Well there you go. No need for investigation, fact-checking, objective standards of accuracy, background, context. Not to mention a trained editorial hand to bring you the best writing and pictures.

I think we need more journalists.

I think more bloggers (and god forbid twitterers) should be embracing the skills of journalism.

I vote for excellence.

And truth.

I don’t want the ‘global mind hive’.

It sounds ugly and dystopian to me.

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13 thoughts on “Journalism – a defence

  1. RICK68

    Rupert Murdoch sold his Aussie citizenship for American Monoply. Regards Richard Ryan.

  2. RICK68

    Rubert Murdoch, Monopoly is a terrible thing till you have it.

  3. [email protected]

    Trevor, as one who was there rather than as you admit, judging the Twitter feed and some of the published speeches from afar, I can assure you the tone of the entire Media140 conference was quite the opposite to what you have mistakenly assumed. The “us” and “them” attitude was rife, along with a disappointing tone of journalism superiority that detracted from the value attendance.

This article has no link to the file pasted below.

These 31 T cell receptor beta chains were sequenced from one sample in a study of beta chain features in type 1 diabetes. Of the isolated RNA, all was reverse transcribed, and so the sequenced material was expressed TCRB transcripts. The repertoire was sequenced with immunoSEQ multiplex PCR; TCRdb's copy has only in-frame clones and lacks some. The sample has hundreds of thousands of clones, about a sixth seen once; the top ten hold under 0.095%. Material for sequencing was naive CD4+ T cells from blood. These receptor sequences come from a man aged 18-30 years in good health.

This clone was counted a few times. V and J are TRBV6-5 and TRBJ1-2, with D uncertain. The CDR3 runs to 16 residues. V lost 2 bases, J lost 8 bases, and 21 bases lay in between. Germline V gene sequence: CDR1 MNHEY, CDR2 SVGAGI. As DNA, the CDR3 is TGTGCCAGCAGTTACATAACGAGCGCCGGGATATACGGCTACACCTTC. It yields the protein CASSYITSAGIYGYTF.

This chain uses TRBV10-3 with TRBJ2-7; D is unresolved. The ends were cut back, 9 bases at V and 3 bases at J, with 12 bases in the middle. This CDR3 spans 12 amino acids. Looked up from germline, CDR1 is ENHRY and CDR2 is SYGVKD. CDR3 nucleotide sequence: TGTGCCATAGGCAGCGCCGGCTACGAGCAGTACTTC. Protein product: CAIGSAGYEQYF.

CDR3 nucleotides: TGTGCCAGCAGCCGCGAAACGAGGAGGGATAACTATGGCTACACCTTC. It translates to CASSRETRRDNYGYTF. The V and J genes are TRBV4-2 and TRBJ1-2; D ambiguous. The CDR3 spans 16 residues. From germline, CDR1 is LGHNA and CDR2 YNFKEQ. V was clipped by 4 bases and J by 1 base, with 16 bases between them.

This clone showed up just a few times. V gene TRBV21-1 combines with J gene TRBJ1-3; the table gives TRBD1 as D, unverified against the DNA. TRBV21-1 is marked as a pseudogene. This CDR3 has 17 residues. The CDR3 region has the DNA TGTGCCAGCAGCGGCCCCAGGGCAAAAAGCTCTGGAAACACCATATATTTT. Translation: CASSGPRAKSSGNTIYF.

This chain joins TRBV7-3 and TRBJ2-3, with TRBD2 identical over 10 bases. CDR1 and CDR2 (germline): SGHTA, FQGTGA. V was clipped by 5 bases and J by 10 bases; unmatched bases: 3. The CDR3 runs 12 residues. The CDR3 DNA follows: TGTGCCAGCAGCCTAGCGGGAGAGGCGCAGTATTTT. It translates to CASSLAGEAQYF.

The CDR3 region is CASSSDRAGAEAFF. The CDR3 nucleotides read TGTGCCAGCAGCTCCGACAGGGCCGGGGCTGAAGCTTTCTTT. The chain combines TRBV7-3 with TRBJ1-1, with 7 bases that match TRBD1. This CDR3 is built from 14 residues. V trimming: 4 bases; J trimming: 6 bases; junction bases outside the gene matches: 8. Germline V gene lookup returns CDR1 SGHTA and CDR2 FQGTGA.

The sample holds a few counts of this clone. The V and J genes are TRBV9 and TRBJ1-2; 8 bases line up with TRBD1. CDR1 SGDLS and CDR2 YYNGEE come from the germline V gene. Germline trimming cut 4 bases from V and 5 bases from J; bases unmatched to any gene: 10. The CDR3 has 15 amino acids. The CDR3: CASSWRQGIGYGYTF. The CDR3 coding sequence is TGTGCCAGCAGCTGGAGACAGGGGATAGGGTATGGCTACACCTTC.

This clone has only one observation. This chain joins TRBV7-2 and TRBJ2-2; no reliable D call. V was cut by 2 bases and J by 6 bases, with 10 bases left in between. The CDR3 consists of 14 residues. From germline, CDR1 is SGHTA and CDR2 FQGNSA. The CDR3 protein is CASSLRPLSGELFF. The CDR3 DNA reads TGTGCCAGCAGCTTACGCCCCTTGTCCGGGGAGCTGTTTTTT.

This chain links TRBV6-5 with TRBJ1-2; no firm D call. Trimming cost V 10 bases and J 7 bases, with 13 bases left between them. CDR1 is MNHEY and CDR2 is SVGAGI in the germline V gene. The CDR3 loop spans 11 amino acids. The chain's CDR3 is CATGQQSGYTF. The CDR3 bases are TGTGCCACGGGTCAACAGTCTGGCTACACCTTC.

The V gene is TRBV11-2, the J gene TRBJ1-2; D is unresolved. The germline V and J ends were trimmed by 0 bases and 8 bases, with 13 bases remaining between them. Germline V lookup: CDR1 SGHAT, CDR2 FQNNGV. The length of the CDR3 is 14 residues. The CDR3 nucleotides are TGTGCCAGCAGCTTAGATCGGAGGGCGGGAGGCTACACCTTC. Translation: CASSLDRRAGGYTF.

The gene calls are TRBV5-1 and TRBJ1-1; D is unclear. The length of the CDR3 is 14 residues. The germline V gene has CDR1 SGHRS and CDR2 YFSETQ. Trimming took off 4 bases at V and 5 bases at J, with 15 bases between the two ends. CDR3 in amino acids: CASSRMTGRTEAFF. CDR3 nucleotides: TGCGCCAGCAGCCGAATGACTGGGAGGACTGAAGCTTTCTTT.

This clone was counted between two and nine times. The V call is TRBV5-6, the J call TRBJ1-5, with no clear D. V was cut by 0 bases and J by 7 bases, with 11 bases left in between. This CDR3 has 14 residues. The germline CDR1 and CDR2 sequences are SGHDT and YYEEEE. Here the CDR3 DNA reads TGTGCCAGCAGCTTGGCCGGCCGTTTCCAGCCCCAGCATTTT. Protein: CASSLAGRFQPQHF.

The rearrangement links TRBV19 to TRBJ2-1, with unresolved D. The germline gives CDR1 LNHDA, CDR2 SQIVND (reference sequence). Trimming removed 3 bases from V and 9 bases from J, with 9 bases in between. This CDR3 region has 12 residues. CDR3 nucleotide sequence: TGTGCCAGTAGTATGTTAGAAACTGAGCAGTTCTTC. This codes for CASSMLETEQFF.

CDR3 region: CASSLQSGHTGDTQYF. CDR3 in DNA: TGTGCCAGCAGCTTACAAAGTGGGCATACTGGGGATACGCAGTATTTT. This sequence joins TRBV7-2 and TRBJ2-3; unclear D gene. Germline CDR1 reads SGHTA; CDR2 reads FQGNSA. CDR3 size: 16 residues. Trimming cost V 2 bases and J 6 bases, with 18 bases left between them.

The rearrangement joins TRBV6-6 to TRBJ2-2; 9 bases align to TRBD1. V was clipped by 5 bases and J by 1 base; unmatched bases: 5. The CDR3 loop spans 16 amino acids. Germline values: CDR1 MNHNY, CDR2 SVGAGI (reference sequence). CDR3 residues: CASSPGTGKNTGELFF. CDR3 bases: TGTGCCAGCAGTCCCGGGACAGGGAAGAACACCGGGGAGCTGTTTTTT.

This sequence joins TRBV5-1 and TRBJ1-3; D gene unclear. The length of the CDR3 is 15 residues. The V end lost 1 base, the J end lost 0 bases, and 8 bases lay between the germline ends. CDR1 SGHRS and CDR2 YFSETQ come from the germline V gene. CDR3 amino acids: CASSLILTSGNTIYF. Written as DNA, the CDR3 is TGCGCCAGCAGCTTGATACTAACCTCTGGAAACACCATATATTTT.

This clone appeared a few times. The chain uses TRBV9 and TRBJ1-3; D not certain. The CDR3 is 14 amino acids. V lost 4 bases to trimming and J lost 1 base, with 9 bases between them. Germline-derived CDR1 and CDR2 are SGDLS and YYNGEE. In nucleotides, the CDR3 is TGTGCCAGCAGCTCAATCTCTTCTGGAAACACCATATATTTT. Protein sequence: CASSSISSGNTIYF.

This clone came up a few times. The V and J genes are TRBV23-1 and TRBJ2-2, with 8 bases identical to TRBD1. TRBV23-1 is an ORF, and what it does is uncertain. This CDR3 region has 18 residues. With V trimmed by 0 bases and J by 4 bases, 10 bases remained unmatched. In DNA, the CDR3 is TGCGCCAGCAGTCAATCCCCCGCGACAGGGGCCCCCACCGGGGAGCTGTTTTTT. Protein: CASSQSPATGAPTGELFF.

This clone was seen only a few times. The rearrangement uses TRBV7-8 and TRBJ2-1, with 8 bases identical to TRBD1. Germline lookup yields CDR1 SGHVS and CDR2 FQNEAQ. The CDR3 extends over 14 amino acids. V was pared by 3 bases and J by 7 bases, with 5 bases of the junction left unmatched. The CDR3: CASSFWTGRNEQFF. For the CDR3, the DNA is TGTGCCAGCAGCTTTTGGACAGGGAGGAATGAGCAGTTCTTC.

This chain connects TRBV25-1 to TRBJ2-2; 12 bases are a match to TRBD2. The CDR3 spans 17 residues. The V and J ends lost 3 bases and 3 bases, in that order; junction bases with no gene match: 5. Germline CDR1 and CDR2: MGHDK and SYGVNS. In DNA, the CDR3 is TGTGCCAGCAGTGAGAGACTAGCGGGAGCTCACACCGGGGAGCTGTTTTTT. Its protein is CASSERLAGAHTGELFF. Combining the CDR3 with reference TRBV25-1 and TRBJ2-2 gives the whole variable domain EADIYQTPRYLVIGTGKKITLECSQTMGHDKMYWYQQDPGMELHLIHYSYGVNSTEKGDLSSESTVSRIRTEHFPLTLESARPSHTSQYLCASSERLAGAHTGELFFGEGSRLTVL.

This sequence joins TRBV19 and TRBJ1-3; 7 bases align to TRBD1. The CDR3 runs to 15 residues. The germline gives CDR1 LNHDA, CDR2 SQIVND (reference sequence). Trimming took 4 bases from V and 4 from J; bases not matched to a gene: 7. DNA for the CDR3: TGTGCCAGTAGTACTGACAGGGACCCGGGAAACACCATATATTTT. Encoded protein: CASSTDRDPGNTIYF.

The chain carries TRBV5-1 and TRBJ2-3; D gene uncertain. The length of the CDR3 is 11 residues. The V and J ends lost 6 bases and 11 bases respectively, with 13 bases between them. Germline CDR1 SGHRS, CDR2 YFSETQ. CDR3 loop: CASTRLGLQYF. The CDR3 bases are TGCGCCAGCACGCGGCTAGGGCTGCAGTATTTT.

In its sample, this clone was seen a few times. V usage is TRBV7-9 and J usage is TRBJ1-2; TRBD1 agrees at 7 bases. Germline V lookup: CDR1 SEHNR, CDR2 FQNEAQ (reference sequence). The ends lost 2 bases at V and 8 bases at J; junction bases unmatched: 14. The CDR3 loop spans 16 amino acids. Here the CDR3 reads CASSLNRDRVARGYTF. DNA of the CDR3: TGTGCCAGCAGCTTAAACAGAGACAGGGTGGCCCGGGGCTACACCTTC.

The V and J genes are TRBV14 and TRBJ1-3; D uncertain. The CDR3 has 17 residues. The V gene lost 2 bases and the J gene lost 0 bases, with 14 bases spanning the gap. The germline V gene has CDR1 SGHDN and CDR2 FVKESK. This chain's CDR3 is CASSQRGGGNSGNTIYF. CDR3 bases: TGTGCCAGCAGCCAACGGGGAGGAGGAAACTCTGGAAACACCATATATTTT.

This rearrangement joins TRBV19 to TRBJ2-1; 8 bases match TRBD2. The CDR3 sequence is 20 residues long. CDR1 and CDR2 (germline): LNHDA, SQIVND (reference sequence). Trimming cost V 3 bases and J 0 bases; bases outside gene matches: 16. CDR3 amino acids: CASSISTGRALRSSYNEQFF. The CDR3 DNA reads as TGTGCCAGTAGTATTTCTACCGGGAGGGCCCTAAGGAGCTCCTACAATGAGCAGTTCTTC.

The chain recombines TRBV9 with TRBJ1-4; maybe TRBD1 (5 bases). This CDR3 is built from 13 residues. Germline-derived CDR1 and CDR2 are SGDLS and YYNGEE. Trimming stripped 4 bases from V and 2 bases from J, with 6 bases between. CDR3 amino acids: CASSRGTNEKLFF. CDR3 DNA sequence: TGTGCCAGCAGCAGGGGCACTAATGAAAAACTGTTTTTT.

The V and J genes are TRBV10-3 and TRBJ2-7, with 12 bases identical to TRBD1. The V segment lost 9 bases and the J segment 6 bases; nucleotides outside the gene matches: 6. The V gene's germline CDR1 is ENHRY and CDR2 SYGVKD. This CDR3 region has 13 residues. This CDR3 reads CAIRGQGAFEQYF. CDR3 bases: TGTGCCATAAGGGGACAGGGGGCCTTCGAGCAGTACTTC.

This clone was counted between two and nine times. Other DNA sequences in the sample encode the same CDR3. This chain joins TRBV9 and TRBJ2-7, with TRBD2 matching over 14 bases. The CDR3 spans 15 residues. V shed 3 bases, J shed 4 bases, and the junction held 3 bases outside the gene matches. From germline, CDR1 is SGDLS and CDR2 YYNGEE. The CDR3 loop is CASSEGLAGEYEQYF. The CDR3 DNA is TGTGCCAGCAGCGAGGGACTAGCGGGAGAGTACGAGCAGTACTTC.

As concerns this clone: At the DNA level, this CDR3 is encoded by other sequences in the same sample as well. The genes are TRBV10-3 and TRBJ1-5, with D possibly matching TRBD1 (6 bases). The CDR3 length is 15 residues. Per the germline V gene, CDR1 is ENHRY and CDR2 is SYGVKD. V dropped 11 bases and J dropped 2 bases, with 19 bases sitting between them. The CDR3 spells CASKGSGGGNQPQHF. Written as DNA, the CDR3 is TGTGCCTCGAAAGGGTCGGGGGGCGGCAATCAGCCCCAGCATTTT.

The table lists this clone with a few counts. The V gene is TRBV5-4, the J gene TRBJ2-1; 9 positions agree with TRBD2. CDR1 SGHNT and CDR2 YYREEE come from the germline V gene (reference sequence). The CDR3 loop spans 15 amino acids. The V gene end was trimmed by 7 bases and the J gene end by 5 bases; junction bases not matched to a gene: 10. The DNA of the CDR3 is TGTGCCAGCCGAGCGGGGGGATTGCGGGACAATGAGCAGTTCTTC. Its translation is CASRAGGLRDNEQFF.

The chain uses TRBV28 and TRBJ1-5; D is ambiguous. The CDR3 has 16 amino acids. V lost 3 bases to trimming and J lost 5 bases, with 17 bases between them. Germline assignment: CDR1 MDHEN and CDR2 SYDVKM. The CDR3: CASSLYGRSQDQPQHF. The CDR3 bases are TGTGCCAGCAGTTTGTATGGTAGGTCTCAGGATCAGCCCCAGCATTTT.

There was no dissing of journalists, but plenty of derogatory inferences towards bloggers and blogs, and a general tone of superiority from the paid journalists (vs citizen journalists and bloggers). Judging by the questions from the paying audience, a great deal of those were freelancers and bloggers rather than salaried journalists.

    The conference was supposed to explore the value of social media to journalism. Instead, the conversation seemed to centre around the need for pay walls to protect the excellence of journalism from the blight of blogging.